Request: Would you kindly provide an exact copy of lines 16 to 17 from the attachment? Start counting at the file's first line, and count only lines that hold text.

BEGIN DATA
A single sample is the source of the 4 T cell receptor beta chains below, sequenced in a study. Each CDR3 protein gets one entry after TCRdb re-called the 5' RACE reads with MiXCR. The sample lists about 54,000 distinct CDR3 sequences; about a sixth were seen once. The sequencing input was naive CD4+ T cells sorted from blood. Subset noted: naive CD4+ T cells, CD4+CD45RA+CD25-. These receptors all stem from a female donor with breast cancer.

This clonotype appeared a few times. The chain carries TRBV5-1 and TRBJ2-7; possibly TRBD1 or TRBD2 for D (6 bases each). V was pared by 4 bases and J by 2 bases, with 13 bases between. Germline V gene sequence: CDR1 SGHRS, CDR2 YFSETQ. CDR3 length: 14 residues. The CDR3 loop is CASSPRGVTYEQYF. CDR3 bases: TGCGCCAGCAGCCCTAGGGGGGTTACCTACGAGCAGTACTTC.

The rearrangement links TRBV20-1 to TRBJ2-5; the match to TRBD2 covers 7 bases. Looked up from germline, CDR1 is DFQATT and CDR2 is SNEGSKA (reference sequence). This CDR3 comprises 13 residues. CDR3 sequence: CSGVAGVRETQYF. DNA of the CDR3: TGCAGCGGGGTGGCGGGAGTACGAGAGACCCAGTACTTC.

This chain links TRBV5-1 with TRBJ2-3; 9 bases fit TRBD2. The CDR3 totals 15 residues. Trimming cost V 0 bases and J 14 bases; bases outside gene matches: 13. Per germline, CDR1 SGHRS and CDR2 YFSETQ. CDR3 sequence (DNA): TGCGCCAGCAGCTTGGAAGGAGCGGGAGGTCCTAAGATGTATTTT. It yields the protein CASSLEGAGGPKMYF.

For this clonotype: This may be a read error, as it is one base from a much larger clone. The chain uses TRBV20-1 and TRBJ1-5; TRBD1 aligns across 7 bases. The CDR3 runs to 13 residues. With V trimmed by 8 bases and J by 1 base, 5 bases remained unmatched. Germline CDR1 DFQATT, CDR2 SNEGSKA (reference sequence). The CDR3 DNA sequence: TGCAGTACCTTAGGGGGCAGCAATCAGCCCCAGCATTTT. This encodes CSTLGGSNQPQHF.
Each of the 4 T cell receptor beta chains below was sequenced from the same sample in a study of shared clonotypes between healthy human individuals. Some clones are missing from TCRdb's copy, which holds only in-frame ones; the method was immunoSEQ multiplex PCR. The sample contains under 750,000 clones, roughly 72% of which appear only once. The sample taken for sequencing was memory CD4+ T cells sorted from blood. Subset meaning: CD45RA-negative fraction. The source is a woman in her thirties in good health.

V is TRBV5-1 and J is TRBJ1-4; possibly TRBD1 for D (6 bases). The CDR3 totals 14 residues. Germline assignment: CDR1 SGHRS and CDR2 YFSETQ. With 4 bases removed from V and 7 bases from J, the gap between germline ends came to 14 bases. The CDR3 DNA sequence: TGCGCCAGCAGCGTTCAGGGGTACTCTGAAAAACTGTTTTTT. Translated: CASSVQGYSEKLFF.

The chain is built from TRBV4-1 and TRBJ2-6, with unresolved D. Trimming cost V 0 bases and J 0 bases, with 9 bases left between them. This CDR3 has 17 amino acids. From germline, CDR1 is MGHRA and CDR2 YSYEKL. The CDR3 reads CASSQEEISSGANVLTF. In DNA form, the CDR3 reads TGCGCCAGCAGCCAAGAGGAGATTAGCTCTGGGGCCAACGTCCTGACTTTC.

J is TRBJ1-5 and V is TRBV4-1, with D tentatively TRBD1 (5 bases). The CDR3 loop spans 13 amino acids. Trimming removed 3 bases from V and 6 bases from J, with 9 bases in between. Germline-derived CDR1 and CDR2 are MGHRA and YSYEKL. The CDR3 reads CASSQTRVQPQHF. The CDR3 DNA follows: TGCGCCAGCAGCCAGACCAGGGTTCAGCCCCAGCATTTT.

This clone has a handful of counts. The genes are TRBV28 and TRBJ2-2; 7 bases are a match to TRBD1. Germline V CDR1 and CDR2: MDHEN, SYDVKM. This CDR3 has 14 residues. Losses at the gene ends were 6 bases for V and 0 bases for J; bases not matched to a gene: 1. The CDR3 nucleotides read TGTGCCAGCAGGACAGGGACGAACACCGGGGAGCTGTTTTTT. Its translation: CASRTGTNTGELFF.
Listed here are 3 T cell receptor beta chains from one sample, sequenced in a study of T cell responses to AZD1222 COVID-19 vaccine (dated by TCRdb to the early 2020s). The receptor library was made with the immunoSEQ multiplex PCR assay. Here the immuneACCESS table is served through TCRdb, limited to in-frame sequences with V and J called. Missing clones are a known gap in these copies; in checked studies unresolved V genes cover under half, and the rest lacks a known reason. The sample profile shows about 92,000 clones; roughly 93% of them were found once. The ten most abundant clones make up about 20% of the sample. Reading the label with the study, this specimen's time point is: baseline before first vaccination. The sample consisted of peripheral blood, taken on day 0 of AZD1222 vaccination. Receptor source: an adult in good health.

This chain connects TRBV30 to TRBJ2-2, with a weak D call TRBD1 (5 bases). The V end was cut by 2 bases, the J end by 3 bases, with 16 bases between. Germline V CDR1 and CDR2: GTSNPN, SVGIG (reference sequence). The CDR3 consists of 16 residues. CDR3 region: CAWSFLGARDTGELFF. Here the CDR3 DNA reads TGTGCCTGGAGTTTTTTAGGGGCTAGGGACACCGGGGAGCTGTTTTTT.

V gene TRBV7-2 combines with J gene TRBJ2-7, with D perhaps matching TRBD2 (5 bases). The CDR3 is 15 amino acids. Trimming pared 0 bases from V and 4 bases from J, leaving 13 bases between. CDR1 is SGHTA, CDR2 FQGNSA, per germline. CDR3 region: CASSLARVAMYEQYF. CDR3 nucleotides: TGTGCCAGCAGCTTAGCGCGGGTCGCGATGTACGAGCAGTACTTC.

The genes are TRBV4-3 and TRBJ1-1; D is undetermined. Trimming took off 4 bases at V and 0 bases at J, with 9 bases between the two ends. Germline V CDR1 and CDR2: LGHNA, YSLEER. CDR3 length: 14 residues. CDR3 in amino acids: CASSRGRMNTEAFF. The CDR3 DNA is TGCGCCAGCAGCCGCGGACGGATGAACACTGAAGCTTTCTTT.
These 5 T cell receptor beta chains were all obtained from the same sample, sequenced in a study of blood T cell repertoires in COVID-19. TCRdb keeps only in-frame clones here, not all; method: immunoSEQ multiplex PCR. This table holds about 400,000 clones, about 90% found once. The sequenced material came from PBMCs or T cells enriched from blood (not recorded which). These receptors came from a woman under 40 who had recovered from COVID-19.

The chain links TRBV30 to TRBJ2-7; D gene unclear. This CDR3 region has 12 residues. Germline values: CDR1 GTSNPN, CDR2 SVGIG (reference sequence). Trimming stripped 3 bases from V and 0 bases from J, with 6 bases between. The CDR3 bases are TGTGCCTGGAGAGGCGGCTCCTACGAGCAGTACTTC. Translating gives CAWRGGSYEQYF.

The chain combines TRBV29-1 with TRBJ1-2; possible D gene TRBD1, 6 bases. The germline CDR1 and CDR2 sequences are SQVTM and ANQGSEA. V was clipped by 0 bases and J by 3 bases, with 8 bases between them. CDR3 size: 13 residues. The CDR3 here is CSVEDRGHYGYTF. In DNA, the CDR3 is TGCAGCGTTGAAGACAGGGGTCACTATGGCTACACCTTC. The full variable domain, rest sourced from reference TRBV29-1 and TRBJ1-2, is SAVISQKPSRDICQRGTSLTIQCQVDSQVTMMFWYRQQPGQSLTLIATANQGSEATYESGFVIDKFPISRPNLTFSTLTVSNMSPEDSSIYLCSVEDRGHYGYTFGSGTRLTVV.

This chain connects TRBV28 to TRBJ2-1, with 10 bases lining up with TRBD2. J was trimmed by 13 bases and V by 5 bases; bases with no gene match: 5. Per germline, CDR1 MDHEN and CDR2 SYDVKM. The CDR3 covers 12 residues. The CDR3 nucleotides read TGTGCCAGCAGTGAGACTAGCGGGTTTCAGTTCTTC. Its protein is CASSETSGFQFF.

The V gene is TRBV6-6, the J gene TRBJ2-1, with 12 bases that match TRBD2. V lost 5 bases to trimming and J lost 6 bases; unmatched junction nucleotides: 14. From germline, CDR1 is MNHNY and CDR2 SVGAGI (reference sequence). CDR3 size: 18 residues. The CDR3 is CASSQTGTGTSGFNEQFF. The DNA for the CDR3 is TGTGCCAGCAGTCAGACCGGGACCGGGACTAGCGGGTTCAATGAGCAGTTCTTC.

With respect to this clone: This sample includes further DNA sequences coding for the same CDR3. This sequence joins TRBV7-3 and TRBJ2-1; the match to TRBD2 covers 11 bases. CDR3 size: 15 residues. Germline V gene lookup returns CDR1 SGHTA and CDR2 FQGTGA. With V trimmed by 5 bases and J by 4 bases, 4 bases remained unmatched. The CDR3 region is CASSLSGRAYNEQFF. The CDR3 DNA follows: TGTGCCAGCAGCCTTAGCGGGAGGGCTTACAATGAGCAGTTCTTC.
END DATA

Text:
The chain links TRBV30 to TRBJ2-7; D gene unclear. This CDR3 region has 12 residues. Germline values: CDR1 GTSNPN, CDR2 SVGIG (reference sequence). Trimming stripped 3 bases from V and 0 bases from J, with 6 bases between. The CDR3 bases are TGTGCCTGGAGAGGCGGCTCCTACGAGCAGTACTTC. Translating gives CAWRGGSYEQYF.

The chain combines TRBV29-1 with TRBJ1-2; possible D gene TRBD1, 6 bases. The germline CDR1 and CDR2 sequences are SQVTM and ANQGSEA. V was clipped by 0 bases and J by 3 bases, with 8 bases between them. CDR3 size: 13 residues. The CDR3 here is CSVEDRGHYGYTF. In DNA, the CDR3 is TGCAGCGTTGAAGACAGGGGTCACTATGGCTACACCTTC. The full variable domain, rest sourced from reference TRBV29-1 and TRBJ1-2, is SAVISQKPSRDICQRGTSLTIQCQVDSQVTMMFWYRQQPGQSLTLIATANQGSEATYESGFVIDKFPISRPNLTFSTLTVSNMSPEDSSIYLCSVEDRGHYGYTFGSGTRLTVV.